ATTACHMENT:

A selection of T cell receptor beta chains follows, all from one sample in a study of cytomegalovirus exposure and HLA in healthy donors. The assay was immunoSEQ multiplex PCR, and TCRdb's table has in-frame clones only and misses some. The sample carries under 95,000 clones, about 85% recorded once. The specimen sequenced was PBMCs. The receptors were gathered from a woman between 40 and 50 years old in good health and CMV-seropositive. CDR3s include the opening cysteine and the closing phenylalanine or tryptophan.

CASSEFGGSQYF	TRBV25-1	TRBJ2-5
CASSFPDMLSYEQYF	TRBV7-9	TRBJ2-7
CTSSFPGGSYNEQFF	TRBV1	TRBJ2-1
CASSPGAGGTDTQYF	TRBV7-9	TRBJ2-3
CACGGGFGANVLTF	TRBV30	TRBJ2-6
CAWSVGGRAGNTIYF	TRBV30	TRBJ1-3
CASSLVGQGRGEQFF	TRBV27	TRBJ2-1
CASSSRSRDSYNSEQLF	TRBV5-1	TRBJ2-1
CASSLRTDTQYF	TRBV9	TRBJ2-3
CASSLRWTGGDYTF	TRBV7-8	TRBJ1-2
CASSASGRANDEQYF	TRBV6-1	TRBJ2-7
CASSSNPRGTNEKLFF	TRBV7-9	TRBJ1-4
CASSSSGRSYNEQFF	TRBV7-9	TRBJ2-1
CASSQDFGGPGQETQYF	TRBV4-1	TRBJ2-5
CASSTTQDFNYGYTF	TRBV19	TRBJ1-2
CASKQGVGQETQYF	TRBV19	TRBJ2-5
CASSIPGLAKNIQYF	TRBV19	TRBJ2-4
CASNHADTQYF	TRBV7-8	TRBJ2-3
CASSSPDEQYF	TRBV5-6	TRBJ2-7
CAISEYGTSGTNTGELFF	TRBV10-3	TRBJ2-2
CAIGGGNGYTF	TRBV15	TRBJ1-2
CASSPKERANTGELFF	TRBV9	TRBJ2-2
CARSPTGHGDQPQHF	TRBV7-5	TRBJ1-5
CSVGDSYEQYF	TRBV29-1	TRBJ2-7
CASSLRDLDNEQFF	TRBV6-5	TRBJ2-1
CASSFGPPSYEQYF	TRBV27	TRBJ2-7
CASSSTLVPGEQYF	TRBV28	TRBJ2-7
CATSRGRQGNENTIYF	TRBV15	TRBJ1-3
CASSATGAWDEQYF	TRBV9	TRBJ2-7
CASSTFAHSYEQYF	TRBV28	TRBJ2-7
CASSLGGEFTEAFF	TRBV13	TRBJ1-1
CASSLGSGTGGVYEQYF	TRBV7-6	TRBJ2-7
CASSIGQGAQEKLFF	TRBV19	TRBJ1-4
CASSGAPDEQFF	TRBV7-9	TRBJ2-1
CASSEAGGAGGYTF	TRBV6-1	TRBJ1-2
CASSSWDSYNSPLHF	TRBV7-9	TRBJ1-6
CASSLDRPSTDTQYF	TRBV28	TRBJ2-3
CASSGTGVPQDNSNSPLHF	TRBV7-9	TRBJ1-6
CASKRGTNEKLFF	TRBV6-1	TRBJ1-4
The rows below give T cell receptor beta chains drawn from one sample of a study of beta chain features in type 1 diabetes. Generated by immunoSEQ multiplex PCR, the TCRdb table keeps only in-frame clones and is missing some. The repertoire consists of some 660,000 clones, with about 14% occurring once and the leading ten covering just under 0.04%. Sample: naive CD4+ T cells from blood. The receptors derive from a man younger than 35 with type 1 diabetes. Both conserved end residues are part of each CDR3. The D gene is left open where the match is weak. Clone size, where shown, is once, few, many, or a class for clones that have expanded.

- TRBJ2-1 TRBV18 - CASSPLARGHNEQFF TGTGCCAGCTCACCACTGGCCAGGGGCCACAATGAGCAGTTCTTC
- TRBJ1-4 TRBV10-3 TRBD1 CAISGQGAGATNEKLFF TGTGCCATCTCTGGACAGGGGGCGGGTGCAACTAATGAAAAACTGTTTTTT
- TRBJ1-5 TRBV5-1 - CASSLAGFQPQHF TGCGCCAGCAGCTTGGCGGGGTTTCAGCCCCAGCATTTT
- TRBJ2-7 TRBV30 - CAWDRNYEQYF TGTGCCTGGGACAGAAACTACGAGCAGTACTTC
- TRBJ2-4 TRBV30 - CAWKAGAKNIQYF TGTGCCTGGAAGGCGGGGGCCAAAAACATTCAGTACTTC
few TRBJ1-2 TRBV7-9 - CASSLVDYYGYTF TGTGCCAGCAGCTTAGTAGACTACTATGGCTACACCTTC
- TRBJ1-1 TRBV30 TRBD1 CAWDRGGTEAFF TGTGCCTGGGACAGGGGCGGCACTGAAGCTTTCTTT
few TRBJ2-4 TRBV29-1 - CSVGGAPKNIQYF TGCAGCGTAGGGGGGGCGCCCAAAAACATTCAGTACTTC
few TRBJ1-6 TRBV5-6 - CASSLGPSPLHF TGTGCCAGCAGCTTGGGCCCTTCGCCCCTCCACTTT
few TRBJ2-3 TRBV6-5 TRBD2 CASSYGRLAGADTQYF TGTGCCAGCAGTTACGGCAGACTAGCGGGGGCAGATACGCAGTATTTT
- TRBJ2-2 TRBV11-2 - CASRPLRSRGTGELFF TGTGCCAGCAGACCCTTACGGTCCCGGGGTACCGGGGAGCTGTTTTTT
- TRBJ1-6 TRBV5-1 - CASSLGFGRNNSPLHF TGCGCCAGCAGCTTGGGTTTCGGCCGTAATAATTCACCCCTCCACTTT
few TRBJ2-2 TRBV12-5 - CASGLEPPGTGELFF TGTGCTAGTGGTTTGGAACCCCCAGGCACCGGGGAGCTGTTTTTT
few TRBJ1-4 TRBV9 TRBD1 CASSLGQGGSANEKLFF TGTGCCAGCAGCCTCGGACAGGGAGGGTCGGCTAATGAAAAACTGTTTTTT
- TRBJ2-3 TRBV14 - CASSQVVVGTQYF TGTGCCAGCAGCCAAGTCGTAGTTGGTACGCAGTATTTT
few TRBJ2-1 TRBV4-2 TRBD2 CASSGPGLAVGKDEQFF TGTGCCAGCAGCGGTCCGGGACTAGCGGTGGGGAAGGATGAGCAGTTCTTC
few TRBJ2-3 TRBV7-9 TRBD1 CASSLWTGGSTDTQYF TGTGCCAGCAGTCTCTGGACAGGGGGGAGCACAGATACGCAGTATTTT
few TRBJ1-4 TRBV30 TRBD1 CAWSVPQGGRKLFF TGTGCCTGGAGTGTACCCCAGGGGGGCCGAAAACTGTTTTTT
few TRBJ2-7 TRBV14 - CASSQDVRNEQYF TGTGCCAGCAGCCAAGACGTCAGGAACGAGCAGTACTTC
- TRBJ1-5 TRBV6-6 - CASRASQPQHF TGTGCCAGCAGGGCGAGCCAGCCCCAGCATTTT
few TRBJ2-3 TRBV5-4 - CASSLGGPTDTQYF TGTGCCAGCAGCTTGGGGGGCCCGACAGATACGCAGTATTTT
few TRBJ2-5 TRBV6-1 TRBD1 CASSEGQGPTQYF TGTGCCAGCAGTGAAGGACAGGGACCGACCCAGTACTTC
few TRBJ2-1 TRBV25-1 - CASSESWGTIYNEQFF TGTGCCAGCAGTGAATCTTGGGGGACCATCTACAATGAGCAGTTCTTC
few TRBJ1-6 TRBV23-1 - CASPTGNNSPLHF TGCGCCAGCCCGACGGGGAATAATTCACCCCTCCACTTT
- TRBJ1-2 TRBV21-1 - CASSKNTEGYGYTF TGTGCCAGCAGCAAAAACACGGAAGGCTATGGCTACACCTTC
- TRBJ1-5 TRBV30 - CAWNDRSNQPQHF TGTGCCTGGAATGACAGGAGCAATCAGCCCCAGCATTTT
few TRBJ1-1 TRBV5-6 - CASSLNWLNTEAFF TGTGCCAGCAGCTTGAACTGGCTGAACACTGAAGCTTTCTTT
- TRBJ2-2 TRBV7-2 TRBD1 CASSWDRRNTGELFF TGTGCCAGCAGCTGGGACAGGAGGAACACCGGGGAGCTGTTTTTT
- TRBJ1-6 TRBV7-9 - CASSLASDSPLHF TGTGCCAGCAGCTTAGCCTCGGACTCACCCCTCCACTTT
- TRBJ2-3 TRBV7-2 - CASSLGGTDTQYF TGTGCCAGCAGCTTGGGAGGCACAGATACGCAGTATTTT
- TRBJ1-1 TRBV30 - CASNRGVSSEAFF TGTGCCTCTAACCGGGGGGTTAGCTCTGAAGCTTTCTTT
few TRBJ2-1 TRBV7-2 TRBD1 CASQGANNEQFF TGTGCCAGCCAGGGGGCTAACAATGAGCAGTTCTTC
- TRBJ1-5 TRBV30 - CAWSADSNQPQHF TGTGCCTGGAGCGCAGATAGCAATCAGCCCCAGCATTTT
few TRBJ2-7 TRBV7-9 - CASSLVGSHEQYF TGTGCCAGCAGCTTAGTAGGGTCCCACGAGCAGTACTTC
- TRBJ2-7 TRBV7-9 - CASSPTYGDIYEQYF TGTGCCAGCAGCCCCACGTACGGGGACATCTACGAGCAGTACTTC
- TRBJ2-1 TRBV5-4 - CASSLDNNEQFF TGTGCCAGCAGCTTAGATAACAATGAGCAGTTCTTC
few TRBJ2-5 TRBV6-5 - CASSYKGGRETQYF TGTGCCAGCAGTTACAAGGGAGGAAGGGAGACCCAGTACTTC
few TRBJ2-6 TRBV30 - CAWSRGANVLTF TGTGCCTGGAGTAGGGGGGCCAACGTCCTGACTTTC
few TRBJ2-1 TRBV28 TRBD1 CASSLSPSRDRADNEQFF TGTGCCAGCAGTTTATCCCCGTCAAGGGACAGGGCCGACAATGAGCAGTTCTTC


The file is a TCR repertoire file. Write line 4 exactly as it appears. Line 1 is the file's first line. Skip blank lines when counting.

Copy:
CTSSFPGGSYNEQFF	TRBV1	TRBJ2-1